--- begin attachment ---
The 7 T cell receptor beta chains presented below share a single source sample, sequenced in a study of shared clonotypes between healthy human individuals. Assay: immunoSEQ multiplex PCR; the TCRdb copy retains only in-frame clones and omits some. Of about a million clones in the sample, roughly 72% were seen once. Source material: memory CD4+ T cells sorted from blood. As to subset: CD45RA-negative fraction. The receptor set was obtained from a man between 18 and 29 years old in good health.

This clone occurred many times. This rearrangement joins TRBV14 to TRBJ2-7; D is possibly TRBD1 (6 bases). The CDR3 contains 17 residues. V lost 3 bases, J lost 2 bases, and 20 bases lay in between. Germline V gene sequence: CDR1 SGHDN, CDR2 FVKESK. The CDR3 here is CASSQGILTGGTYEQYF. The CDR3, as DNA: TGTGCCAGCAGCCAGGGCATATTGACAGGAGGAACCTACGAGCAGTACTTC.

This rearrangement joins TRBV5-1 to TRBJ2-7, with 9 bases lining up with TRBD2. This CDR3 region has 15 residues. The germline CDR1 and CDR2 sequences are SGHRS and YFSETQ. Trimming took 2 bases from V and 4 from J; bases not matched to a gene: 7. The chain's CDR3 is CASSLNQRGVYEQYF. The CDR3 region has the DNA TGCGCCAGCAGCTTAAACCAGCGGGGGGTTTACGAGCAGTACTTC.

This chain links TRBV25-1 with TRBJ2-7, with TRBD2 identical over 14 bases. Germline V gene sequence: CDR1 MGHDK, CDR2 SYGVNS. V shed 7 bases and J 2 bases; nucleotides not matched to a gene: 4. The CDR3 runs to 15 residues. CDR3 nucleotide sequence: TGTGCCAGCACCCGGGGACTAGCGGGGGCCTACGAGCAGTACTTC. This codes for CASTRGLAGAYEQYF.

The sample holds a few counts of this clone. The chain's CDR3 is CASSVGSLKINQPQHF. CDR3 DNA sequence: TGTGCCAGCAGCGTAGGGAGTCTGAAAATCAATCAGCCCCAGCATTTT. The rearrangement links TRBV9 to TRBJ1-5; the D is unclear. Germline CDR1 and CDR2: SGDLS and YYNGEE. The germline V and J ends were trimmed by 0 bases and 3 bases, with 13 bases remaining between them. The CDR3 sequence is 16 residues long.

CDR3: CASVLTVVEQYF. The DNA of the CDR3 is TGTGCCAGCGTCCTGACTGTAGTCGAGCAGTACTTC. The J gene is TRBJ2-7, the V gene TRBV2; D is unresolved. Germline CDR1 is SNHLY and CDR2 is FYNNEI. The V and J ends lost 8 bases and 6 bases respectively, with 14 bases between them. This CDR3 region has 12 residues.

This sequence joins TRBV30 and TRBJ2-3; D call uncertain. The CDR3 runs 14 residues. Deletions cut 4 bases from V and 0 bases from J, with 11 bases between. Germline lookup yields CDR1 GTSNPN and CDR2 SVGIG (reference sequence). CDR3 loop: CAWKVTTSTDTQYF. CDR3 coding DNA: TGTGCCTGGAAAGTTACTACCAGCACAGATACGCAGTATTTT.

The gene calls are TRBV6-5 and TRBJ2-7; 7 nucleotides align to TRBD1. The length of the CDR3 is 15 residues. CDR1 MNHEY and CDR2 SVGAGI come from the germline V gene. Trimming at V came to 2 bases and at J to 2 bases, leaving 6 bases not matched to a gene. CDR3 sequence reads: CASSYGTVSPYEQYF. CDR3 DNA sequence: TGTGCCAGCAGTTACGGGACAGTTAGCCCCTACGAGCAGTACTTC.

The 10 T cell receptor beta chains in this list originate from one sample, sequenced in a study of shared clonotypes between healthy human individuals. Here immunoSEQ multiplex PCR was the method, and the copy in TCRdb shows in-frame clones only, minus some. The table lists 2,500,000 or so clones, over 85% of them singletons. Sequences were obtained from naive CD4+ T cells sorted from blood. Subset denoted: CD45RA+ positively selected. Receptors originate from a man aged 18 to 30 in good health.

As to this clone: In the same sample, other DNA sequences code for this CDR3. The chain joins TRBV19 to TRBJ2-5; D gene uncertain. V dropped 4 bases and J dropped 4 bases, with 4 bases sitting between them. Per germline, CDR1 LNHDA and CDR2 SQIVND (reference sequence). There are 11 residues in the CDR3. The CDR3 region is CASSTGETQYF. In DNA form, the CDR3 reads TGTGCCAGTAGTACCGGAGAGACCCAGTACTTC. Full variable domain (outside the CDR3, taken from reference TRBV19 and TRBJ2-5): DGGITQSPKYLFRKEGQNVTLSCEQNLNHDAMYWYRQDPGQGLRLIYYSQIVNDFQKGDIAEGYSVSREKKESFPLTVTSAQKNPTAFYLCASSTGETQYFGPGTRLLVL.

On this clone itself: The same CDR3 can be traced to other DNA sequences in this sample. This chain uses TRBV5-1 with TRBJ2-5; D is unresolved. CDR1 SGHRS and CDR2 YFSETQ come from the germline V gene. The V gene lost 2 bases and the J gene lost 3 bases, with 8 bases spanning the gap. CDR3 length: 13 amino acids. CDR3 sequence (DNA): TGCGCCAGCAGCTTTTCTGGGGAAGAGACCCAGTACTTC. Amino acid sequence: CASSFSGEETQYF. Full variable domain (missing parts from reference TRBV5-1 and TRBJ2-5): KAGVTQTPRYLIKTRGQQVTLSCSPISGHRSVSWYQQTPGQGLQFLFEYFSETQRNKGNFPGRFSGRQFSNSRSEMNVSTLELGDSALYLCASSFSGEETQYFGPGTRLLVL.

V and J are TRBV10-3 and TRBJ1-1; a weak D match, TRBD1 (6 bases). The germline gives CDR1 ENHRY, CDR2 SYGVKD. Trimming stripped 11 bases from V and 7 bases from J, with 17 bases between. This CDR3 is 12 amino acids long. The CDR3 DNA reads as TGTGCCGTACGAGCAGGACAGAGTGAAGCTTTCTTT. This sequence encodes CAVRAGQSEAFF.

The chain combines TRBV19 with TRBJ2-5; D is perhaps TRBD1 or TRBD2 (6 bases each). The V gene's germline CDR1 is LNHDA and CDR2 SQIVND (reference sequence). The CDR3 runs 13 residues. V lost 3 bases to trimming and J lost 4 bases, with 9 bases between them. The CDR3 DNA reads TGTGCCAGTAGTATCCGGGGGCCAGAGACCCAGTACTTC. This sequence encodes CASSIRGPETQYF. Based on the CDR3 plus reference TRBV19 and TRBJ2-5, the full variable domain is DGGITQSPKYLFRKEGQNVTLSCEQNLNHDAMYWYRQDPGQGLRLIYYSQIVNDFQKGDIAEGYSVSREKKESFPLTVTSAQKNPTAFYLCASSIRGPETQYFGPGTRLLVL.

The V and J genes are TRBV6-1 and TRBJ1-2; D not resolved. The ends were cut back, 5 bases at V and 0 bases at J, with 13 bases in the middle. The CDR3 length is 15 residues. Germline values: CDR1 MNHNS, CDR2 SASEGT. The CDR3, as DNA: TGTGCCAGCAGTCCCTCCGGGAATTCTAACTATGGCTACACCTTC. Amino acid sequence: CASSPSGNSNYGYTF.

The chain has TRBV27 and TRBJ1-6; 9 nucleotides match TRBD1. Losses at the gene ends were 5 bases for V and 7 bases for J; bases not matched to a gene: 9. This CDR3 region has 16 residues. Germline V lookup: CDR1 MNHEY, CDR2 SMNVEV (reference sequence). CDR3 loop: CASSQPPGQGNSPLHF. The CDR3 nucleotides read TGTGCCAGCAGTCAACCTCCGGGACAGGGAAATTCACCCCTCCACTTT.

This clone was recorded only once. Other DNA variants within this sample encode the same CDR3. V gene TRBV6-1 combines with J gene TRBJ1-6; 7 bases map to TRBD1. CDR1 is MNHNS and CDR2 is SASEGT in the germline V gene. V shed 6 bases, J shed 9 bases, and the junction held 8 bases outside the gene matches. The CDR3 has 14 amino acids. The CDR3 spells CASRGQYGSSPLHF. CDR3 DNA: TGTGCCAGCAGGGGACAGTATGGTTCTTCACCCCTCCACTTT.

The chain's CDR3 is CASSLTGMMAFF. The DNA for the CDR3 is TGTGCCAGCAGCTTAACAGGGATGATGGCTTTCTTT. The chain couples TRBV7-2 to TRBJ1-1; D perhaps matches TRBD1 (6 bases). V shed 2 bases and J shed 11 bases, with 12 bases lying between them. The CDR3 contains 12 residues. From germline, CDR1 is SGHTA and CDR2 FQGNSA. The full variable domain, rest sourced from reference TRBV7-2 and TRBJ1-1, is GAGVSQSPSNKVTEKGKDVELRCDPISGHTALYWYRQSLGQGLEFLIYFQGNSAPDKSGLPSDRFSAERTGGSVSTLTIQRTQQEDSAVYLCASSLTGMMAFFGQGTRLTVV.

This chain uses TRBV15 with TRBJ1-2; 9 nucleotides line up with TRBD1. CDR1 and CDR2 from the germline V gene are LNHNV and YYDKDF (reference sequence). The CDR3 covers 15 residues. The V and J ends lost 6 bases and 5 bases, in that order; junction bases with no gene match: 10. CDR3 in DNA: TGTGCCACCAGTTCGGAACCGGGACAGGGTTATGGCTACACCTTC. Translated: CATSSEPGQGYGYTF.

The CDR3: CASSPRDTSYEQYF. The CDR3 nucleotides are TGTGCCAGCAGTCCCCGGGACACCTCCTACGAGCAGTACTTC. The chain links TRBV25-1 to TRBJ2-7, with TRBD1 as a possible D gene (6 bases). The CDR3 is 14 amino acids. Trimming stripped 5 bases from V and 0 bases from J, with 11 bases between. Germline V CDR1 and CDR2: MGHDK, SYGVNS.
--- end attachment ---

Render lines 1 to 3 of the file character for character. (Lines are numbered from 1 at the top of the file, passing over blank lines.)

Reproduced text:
The 7 T cell receptor beta chains presented below share a single source sample, sequenced in a study of shared clonotypes between healthy human individuals. Assay: immunoSEQ multiplex PCR; the TCRdb copy retains only in-frame clones and omits some. Of about a million clones in the sample, roughly 72% were seen once. Source material: memory CD4+ T cells sorted from blood. As to subset: CD45RA-negative fraction. The receptor set was obtained from a man between 18 and 29 years old in good health.

This clone occurred many times. This rearrangement joins TRBV14 to TRBJ2-7; D is possibly TRBD1 (6 bases). The CDR3 contains 17 residues. V lost 3 bases, J lost 2 bases, and 20 bases lay in between. Germline V gene sequence: CDR1 SGHDN, CDR2 FVKESK. The CDR3 here is CASSQGILTGGTYEQYF. The CDR3, as DNA: TGTGCCAGCAGCCAGGGCATATTGACAGGAGGAACCTACGAGCAGTACTTC.

This rearrangement joins TRBV5-1 to TRBJ2-7, with 9 bases lining up with TRBD2. This CDR3 region has 15 residues. The germline CDR1 and CDR2 sequences are SGHRS and YFSETQ. Trimming took 2 bases from V and 4 from J; bases not matched to a gene: 7. The chain's CDR3 is CASSLNQRGVYEQYF. The CDR3 region has the DNA TGCGCCAGCAGCTTAAACCAGCGGGGGGTTTACGAGCAGTACTTC.